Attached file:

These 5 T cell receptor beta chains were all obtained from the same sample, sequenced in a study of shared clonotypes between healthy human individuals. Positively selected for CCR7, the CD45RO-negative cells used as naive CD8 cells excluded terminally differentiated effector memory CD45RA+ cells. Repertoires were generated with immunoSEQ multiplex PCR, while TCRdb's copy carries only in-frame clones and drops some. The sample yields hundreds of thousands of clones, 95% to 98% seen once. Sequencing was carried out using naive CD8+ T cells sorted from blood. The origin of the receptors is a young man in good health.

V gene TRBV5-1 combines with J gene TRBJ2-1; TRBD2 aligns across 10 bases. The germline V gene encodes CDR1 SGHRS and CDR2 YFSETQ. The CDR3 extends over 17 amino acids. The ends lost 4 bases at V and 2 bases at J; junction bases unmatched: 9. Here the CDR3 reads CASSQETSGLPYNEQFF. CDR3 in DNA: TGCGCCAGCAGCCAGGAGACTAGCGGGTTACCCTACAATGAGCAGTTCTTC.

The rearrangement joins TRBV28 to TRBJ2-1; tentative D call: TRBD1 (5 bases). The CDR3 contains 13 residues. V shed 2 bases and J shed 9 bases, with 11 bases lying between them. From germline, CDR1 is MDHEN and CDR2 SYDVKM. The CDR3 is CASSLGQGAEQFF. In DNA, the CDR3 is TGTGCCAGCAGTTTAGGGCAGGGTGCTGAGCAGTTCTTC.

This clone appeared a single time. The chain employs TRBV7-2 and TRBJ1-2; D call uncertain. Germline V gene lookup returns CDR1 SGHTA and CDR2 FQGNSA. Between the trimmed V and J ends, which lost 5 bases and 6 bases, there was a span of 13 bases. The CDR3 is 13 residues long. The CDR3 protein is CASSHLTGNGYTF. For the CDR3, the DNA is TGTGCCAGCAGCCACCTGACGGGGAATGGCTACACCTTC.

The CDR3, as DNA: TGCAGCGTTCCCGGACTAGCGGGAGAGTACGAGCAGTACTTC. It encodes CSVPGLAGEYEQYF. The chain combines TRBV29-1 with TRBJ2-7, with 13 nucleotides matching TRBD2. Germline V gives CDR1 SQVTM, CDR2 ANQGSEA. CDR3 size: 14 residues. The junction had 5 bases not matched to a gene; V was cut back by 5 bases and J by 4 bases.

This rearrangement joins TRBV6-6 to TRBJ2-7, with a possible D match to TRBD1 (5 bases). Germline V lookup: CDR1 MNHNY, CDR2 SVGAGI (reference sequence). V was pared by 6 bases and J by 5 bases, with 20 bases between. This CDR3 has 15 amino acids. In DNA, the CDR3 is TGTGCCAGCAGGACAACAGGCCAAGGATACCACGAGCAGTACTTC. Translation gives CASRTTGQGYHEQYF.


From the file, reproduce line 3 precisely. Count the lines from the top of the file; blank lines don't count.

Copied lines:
The rearrangement joins TRBV28 to TRBJ2-1; tentative D call: TRBD1 (5 bases). The CDR3 contains 13 residues. V shed 2 bases and J shed 9 bases, with 11 bases lying between them. From germline, CDR1 is MDHEN and CDR2 SYDVKM. The CDR3 is CASSLGQGAEQFF. In DNA, the CDR3 is TGTGCCAGCAGTTTAGGGCAGGGTGCTGAGCAGTTCTTC.